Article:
While Michael and his colleagues work was a truly global effort with global impacts. Here in the UK, it demonstrably changed the way we learn to live with the virus. I began this episode by saying that times of great upheaval or windows that open briefly, where long standing beliefs or habits can be changed, and societies can rewrite their rules. I finished my conversation with law Clement Jones by asking what the legacy of Parliament's fight for a decentralised COVID tracing app would be longer term.
During the health bill, we've had a whole debate with Lord Kamal, who is the new tech Minister taking over from Bethel earlier this year, or maybe even last year, about the governance of NHS data, because, of course, what's happening is NHS x, which is meant to be the safe harbour for health data is being amalgamated within NHS England. Well, we were pretty aggressive during the passage. This is Lord Philip hunt. And myself, we were fairly aggressive about this and said, Look, you know, you've got to safeguard NHS data, it isn't good enough just to roll the safe harbour, which is meant to be a separate, independent legal entity into NHS England because NHS England can mark its own homework. And, you know, we don't believe that is the way forward? Well, Lord Kemal was very cognizant of that. But two reasons I think, first of all, the COVID, Tracker fiasco and B, the whole question of the GP opt out last year, I mean, you know, there are other reasons, you could go back further and talk about care dot data, which was another problem with GP data a couple of years ago, you know, where lessons weren't really learned. But I think the things that would stay in the civil servants minds and Lord commands mind. And he was extremely good at engaging, I may say, Were those two incidents. And so I do believe that the COVID Tracker fiasco was really, you know, something that persuaded the the people in the in, in the Department of Health in particular, that they needed to do something about data governance, where it was much, much clearer. I mean, it's an absolute thicket of permissions and bodies requiring to give permission and so on. And it's very, very confusing for researchers. It's very confusing. For patients, it's very consuming for doctors as to know when they can release data. So, you know, I'm hoping and it's imminent, Lord to come out and gave evidence only on Wednesday to the Science and Technology Committee about this. That the new governance framework proposals are coming out very shortly.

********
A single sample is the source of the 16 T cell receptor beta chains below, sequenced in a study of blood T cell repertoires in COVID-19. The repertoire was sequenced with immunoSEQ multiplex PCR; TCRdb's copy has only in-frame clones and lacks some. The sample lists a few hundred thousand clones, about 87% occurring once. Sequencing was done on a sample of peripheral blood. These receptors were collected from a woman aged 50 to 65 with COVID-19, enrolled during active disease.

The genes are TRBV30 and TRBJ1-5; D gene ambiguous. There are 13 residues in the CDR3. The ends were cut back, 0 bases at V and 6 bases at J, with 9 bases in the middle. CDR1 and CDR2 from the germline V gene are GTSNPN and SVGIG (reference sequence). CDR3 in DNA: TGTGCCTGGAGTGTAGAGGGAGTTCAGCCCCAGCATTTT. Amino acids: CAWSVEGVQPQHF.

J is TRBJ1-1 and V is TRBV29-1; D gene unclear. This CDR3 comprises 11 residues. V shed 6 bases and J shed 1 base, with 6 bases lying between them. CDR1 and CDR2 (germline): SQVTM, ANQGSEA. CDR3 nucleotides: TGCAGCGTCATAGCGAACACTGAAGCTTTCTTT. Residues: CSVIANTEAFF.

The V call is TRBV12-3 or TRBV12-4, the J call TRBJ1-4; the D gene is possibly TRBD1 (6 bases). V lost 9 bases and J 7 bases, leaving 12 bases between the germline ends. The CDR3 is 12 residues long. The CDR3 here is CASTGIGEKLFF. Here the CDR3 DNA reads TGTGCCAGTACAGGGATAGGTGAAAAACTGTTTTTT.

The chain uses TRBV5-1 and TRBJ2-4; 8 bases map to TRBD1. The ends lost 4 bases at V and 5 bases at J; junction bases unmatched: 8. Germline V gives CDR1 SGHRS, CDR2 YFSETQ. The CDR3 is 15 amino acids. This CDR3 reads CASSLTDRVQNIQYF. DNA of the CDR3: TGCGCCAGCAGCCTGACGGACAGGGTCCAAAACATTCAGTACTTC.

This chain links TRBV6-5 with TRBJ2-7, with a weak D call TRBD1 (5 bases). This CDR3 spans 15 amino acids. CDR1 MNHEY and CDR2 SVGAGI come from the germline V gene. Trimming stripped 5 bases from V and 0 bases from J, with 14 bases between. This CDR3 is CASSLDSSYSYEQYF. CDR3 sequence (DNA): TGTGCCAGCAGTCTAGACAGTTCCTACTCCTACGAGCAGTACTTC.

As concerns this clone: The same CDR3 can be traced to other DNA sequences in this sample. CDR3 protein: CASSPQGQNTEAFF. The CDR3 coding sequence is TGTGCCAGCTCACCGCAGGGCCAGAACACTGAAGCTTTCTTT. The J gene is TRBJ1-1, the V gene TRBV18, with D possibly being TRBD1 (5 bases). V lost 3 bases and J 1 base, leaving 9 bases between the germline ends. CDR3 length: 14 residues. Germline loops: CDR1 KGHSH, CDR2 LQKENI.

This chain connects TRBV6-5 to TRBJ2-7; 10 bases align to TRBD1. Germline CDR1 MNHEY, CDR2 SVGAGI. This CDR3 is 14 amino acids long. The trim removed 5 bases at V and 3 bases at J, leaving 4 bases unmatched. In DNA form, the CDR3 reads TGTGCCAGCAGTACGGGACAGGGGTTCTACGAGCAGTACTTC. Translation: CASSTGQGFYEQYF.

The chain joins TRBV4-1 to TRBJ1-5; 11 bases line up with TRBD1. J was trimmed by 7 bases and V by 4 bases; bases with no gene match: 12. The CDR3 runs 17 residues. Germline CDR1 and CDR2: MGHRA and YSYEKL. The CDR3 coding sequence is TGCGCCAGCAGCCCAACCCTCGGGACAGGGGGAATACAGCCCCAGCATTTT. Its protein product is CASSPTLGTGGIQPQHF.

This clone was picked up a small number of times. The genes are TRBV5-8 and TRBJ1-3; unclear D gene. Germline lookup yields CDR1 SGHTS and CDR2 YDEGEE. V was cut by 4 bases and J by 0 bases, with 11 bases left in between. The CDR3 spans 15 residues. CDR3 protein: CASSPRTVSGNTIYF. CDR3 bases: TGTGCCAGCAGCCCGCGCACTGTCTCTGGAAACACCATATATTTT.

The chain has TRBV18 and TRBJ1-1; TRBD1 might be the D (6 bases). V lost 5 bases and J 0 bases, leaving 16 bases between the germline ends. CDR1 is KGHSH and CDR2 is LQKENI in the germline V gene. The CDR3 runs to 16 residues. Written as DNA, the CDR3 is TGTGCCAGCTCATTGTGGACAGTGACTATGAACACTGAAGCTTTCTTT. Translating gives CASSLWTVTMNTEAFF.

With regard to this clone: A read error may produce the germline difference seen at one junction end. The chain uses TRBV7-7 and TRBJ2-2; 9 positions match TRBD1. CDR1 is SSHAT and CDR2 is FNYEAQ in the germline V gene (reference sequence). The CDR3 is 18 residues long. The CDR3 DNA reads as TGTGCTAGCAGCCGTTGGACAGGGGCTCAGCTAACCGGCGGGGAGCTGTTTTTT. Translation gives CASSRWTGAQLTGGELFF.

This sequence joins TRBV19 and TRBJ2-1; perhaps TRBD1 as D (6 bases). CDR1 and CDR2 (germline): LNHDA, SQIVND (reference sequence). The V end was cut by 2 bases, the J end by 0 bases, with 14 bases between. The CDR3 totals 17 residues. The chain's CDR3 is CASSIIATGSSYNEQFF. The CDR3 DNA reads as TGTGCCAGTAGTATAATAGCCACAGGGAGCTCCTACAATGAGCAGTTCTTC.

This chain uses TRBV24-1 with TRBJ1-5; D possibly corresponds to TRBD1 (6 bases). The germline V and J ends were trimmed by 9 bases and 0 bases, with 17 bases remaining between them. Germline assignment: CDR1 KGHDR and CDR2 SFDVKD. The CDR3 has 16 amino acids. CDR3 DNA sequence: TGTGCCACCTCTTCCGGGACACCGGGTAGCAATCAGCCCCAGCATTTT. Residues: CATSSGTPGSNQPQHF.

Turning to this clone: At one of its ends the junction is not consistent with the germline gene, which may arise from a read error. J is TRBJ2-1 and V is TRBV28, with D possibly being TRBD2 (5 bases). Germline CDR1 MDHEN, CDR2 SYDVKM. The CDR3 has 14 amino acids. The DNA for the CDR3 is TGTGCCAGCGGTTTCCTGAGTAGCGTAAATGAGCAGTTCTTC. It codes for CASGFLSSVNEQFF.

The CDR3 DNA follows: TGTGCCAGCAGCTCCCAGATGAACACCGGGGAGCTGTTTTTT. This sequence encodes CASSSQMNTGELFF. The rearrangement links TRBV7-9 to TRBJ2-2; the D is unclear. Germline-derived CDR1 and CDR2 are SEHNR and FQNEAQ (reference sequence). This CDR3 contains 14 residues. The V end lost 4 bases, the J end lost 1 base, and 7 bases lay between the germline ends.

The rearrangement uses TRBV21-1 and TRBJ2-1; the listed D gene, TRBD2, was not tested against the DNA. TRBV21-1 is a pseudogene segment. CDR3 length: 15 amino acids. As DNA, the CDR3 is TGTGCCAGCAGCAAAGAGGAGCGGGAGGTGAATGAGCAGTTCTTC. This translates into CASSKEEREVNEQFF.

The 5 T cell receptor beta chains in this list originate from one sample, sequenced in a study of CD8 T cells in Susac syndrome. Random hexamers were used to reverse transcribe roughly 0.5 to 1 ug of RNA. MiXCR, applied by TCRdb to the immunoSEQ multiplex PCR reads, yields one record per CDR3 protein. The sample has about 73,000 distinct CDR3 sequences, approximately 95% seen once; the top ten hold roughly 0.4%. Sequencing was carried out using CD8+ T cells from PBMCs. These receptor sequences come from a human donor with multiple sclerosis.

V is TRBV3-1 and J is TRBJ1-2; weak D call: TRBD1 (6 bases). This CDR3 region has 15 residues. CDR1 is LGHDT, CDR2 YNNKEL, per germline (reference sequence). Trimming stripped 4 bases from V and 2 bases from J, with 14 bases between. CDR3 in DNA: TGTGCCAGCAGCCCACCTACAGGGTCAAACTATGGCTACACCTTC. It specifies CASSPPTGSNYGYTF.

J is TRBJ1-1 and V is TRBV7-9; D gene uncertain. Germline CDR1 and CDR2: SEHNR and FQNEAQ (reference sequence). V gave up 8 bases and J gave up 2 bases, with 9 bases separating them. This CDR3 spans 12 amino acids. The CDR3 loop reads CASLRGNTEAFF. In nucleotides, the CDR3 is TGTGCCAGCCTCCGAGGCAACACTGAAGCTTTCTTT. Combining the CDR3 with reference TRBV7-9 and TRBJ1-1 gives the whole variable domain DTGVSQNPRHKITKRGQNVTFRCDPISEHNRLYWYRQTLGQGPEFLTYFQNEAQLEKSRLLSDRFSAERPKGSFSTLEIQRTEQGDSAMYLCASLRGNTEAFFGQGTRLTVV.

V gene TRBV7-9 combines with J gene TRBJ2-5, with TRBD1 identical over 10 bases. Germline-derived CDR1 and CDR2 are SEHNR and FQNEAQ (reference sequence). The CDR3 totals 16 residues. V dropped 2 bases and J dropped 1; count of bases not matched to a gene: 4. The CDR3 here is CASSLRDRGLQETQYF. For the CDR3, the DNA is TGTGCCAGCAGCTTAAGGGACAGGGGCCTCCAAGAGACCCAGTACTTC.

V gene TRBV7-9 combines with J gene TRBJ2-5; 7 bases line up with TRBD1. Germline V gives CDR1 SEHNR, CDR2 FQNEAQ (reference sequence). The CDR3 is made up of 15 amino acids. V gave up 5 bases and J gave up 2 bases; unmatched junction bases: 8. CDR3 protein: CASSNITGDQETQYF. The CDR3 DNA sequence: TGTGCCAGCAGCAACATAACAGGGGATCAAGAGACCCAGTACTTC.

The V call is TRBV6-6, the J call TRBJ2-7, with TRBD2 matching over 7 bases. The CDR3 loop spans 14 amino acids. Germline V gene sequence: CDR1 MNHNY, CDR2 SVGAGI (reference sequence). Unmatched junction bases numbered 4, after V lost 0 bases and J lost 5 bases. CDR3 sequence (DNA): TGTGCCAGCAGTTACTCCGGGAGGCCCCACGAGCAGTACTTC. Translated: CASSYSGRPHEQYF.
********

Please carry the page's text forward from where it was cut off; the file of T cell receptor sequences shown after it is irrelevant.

That's all for now. I hope to see you next time when I'll be talking to Professor Kate Jones about how her research is helping to predict when diseases jump from animals to humans, and about how protecting the health of the planet is the key to protecting human health as well. If you can't wait until then, and want to hear more about the impact of UCL for search on society in the world, then why not take a listen to me at UCL presented and produced by our students. Finally, I'd like to thank our guests Dr. Michael veal, Natasha Lomas and Lord Tim Clement Jones, and of course you our listeners